Coalition Senators are in firm agreement with the committee's view that
'confidence in the materials we use to build our domestic, commercial and
public buildings is of paramount importance to us all'.
Coalition Senators note that the government has been working
consistently to stamp out the use of non-conforming building products.
Building Minister's Forum
(Recommendations 1, 3, 5, 6 and 10)
Coalition Senators note that the Australian Government does not have
legislative or regulatory power in relation to buildings; however, the
government does have an important role in leading collaboration across
jurisdictions through the Building Ministers' Forum (BMF).
The BMF is working collaboratively to implement a national best practice
model for compliance and enforcement consistent with the recommendations of the
Building Confidence Report.
The initial focus will be on reforms to the integrity and transparency
of the building certification processes. The BMF will also be exploring a
consistent approach to the registration and training of practitioners, and the
responsibilities of design practitioners.
Coalition Senators note that the Australian Government does not have the
power to impose penalties, as the regulatory framework governing the built
environment relies on the constitutional authority of the state and territory
Coalition Senators stress that, given the seriousness of the possible
implications for safety, state and territory governments should carefully
consider the enforcement actions they have in place, including penalty regimes.
Coalition Senators note that the inappropriate use of combustible
cladding is a symptom of a broader issue of non-compliance with state and
territory regulatory frameworks that is undermining the effective
implementation of the National Construction Code (NCC).
Coalition Senators commend the Government for recognizing the widespread
non-compliance with the NCC, and consequently for providing advice to the BMF
to commission Professor Peter Shergold and Ms Bronwyn Weir to undertake
assessment of the compliance and enforcement problems within the building
system. The BMF released their final report, 'Building Confidence—Improving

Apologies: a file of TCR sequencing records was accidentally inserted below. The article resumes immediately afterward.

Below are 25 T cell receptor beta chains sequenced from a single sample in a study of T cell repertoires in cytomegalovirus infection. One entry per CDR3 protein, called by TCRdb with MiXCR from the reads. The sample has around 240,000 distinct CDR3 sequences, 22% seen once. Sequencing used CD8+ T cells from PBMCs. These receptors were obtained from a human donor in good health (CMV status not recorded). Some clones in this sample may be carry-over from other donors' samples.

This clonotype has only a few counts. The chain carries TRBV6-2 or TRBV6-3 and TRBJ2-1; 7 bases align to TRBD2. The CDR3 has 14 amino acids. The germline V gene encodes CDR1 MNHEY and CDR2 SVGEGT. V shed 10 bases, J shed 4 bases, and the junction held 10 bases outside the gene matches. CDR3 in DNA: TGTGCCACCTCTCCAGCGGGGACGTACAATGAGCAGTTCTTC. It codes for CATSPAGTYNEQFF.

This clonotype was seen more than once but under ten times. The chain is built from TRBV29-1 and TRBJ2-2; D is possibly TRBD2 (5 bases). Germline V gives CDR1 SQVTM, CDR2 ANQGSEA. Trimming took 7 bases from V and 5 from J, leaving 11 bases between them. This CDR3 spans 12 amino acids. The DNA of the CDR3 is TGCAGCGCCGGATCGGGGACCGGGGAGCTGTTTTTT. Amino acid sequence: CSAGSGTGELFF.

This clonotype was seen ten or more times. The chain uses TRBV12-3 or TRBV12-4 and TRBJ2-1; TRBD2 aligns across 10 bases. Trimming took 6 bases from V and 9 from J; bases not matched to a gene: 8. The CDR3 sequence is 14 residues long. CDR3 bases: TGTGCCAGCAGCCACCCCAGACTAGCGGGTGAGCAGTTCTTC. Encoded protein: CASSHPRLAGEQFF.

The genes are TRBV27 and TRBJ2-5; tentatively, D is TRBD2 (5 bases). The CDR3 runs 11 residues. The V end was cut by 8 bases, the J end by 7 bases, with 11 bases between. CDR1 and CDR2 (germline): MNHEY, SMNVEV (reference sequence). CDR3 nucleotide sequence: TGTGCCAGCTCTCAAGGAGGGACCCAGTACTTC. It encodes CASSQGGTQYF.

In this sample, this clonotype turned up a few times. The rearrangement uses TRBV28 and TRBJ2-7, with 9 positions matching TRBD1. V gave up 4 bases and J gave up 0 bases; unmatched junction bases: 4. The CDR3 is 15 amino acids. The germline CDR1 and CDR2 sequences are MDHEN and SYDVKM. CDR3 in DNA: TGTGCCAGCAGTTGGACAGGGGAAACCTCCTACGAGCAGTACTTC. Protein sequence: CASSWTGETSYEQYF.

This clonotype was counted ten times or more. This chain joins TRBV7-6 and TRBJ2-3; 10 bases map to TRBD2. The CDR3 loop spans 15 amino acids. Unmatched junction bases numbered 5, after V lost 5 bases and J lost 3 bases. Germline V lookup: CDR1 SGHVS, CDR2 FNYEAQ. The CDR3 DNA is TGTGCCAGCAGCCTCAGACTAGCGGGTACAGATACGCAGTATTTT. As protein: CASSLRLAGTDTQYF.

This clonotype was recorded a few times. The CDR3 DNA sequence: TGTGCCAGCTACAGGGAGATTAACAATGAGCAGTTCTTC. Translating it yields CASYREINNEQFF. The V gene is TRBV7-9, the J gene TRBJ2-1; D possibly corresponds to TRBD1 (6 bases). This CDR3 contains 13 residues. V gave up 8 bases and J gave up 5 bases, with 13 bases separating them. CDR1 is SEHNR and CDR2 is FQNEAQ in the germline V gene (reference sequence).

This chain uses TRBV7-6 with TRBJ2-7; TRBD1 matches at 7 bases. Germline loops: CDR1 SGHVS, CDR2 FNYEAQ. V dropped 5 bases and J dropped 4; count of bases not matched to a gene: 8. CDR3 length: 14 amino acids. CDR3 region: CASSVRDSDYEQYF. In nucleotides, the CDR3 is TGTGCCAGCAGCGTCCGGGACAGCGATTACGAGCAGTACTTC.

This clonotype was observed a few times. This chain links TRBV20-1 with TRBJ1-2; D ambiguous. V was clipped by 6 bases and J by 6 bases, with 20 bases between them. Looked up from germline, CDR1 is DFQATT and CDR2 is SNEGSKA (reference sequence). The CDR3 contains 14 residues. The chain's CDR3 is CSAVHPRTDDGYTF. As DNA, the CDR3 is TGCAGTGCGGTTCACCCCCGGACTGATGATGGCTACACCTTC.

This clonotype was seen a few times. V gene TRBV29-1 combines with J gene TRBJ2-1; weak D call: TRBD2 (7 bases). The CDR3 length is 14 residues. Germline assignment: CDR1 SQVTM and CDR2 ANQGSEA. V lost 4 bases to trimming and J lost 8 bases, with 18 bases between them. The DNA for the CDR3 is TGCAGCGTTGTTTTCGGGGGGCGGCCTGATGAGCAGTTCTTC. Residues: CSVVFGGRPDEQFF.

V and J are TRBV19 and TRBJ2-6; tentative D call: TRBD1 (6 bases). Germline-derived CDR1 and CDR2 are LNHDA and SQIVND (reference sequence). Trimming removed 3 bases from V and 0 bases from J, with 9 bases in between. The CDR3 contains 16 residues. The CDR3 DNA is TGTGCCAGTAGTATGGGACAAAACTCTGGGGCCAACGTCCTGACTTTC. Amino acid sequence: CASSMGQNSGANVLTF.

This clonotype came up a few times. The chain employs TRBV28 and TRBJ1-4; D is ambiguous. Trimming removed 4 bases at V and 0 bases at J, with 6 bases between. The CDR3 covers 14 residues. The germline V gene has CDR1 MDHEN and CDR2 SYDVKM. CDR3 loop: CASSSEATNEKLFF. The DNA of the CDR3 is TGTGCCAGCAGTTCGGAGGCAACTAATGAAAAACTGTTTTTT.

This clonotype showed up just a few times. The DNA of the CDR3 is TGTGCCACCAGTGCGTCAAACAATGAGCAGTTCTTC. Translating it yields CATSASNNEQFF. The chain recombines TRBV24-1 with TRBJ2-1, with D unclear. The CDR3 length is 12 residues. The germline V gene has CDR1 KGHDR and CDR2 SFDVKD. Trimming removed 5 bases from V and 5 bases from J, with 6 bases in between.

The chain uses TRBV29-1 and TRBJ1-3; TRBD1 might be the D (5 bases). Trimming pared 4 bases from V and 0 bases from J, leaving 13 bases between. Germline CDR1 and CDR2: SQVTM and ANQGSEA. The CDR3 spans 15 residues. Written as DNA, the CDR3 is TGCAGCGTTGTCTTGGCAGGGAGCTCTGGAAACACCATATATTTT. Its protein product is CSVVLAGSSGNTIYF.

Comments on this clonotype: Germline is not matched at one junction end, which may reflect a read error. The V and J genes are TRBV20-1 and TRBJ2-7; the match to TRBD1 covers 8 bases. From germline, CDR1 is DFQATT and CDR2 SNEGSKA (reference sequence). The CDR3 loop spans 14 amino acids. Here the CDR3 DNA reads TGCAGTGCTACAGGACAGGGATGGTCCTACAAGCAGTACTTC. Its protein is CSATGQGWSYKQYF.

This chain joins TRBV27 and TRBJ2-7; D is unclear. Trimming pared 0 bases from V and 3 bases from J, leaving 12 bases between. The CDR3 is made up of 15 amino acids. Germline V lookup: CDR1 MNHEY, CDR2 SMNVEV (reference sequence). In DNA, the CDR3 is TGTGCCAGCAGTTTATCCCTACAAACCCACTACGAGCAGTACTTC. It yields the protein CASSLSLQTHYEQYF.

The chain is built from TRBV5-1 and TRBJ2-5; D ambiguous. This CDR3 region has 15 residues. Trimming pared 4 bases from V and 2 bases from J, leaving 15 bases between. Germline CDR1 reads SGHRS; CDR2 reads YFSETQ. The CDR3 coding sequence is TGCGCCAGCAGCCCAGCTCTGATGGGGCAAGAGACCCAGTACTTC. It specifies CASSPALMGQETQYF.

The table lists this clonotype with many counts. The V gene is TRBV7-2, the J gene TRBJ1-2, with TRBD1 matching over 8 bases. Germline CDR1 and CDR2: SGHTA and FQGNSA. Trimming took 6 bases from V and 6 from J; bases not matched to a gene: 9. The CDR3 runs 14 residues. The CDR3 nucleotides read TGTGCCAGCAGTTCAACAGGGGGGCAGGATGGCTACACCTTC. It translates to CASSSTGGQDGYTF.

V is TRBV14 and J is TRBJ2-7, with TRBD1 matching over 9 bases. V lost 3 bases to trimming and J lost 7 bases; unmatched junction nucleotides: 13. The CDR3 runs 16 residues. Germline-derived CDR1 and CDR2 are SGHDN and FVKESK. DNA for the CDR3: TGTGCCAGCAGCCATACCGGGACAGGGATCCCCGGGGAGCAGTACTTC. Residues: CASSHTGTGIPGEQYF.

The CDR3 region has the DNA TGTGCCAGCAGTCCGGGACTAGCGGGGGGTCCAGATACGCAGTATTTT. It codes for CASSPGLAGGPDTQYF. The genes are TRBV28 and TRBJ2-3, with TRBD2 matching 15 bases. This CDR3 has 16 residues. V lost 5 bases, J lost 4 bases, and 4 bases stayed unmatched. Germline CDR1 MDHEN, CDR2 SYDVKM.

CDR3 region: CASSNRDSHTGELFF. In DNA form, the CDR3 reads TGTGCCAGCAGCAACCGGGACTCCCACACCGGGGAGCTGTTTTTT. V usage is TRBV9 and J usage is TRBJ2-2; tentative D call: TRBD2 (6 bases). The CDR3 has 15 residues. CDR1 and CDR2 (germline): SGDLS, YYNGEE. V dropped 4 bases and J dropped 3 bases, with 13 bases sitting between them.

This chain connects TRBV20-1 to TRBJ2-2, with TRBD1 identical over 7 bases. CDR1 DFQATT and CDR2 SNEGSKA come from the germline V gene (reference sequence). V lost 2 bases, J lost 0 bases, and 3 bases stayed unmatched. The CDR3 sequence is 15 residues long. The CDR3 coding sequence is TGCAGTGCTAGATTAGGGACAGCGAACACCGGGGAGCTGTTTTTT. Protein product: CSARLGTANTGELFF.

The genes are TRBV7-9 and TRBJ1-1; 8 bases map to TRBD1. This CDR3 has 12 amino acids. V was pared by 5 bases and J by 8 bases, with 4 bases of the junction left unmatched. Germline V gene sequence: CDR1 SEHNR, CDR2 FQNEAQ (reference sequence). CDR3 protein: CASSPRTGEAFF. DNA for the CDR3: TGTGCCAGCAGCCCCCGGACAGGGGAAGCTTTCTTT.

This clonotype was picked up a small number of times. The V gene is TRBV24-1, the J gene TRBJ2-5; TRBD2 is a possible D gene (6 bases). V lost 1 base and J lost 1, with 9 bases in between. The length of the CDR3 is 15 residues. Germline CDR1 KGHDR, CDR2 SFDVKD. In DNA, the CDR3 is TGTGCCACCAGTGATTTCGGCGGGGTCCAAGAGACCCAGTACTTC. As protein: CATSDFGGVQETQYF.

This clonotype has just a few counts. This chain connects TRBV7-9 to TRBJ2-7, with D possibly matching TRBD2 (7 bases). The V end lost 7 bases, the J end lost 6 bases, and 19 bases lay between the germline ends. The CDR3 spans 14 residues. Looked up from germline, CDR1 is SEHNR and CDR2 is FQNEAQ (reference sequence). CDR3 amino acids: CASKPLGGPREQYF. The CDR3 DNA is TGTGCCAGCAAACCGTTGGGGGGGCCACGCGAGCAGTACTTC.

the effectiveness of compliance and enforcement systems for the building and
construction industry across Australia', on 27 April 2018. The BMF has
agreed to develop an implementation plan for national best practice model for
compliance and enforcement, in response to the recommendations of the Building
Coalition Senators wish to stress that, as mentioned before, states and
territories have responsibility for the built environment, including regulation
of products and building materials in accordance with the NCC.
However, Coalition Senators note that the Federal Safety Commissioner
made compliance with the NCC a condition of accreditation under the Australian
Government Work Health and Safety Accreditation Scheme in January 2017.
Coalition Senators wish to highlight that the Federal Safety Commissioner
is currently working with state and territory governments and consulting with
key industry stakeholders on a framework to implement this function and undertake
audit activities across the accredited companies to foster a strong culture of
compliance across industry through education and promotion of preventative
Enforcement of existing importation
of asbestos offence (Recommendation 13)
Coalition Senators wish to draw attention to the government's strong
record on taking action to prevent Australians from the scourge of asbestos.
Importation of all forms of asbestos was made illegal by the Coalition
Government as of
31 December 2003. Border offences relating to asbestos can attract significant
fines up to $210,000 for individuals, $1.05 million for a body corporate, or
three times the value of the goods—whichever is greater. This ban supports the
equally strict workplace ban on asbestos, which was also introduced nationally
by the Coalition on 31 December 2003. Here, under the model work health and
safety laws, the most serious offences are punishable by imprisonment and
Coalition Senators further draw attention to the announcement on
30 November 2018 by the Hon. Kelly O'Dwyer, Minister for Jobs and Industrial
Relations, and Senator the Hon. Linda Reynolds CSC, Assistant Minister for Home
Affairs, that the government will consult shortly on reforms to further
strengthen the penalties associated with the unlawful importation of asbestos
by increasing penalties, simplifying classification of asbestos materials, and
helping to protect the community from illegal importation of asbestos materials
into the future. These reforms are further evidence of the Government's commitment
to keeping Australia's asbestos border control management processes secure.
Senator Jane Hume
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